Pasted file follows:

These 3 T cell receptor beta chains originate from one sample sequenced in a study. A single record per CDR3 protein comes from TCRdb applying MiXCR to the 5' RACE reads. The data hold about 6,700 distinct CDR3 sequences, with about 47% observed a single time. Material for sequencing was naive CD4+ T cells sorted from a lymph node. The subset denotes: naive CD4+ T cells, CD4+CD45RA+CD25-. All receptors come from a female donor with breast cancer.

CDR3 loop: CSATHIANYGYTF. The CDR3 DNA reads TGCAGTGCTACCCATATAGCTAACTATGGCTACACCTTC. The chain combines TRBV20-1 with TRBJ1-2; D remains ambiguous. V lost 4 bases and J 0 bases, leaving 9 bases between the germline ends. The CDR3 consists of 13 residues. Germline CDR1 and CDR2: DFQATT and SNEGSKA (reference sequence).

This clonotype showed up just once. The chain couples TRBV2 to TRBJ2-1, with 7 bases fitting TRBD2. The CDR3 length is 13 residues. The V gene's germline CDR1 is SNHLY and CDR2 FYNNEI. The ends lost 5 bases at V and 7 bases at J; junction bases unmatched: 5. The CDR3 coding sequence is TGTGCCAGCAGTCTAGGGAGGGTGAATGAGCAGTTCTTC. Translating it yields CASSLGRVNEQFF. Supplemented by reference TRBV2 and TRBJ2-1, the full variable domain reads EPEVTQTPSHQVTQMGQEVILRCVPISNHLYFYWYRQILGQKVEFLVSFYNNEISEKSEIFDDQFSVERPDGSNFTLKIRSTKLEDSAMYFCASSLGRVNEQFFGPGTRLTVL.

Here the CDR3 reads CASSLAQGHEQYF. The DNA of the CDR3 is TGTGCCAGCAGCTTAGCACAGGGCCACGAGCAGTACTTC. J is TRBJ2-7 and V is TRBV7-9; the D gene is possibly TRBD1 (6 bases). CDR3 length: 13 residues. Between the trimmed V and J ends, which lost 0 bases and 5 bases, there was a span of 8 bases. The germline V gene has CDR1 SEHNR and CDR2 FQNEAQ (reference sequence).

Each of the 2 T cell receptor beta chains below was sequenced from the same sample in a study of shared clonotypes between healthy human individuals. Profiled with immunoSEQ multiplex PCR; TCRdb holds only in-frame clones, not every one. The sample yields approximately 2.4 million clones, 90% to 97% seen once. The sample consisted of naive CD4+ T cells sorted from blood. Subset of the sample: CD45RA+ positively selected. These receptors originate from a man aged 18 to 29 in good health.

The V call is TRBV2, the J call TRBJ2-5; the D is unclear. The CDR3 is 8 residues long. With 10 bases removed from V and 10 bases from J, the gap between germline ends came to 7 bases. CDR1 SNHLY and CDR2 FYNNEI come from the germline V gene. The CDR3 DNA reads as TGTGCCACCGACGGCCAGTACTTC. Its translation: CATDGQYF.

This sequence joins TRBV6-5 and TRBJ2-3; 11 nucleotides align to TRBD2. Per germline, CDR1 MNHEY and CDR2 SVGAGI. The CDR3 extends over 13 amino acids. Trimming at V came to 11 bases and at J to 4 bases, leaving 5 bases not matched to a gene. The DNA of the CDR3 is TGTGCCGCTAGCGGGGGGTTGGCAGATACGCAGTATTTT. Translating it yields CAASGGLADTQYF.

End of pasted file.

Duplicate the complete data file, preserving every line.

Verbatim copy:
These 3 T cell receptor beta chains originate from one sample sequenced in a study. A single record per CDR3 protein comes from TCRdb applying MiXCR to the 5' RACE reads. The data hold about 6,700 distinct CDR3 sequences, with about 47% observed a single time. Material for sequencing was naive CD4+ T cells sorted from a lymph node. The subset denotes: naive CD4+ T cells, CD4+CD45RA+CD25-. All receptors come from a female donor with breast cancer.

CDR3 loop: CSATHIANYGYTF. The CDR3 DNA reads TGCAGTGCTACCCATATAGCTAACTATGGCTACACCTTC. The chain combines TRBV20-1 with TRBJ1-2; D remains ambiguous. V lost 4 bases and J 0 bases, leaving 9 bases between the germline ends. The CDR3 consists of 13 residues. Germline CDR1 and CDR2: DFQATT and SNEGSKA (reference sequence).

This clonotype showed up just once. The chain couples TRBV2 to TRBJ2-1, with 7 bases fitting TRBD2. The CDR3 length is 13 residues. The V gene's germline CDR1 is SNHLY and CDR2 FYNNEI. The ends lost 5 bases at V and 7 bases at J; junction bases unmatched: 5. The CDR3 coding sequence is TGTGCCAGCAGTCTAGGGAGGGTGAATGAGCAGTTCTTC. Translating it yields CASSLGRVNEQFF. Supplemented by reference TRBV2 and TRBJ2-1, the full variable domain reads EPEVTQTPSHQVTQMGQEVILRCVPISNHLYFYWYRQILGQKVEFLVSFYNNEISEKSEIFDDQFSVERPDGSNFTLKIRSTKLEDSAMYFCASSLGRVNEQFFGPGTRLTVL.

Here the CDR3 reads CASSLAQGHEQYF. The DNA of the CDR3 is TGTGCCAGCAGCTTAGCACAGGGCCACGAGCAGTACTTC. J is TRBJ2-7 and V is TRBV7-9; the D gene is possibly TRBD1 (6 bases). CDR3 length: 13 residues. Between the trimmed V and J ends, which lost 0 bases and 5 bases, there was a span of 8 bases. The germline V gene has CDR1 SEHNR and CDR2 FQNEAQ (reference sequence).

Each of the 2 T cell receptor beta chains below was sequenced from the same sample in a study of shared clonotypes between healthy human individuals. Profiled with immunoSEQ multiplex PCR; TCRdb holds only in-frame clones, not every one. The sample yields approximately 2.4 million clones, 90% to 97% seen once. The sample consisted of naive CD4+ T cells sorted from blood. Subset of the sample: CD45RA+ positively selected. These receptors originate from a man aged 18 to 29 in good health.

The V call is TRBV2, the J call TRBJ2-5; the D is unclear. The CDR3 is 8 residues long. With 10 bases removed from V and 10 bases from J, the gap between germline ends came to 7 bases. CDR1 SNHLY and CDR2 FYNNEI come from the germline V gene. The CDR3 DNA reads as TGTGCCACCGACGGCCAGTACTTC. Its translation: CATDGQYF.

This sequence joins TRBV6-5 and TRBJ2-3; 11 nucleotides align to TRBD2. Per germline, CDR1 MNHEY and CDR2 SVGAGI. The CDR3 extends over 13 amino acids. Trimming at V came to 11 bases and at J to 4 bases, leaving 5 bases not matched to a gene. The DNA of the CDR3 is TGTGCCGCTAGCGGGGGGTTGGCAGATACGCAGTATTTT. Translating it yields CAASGGLADTQYF.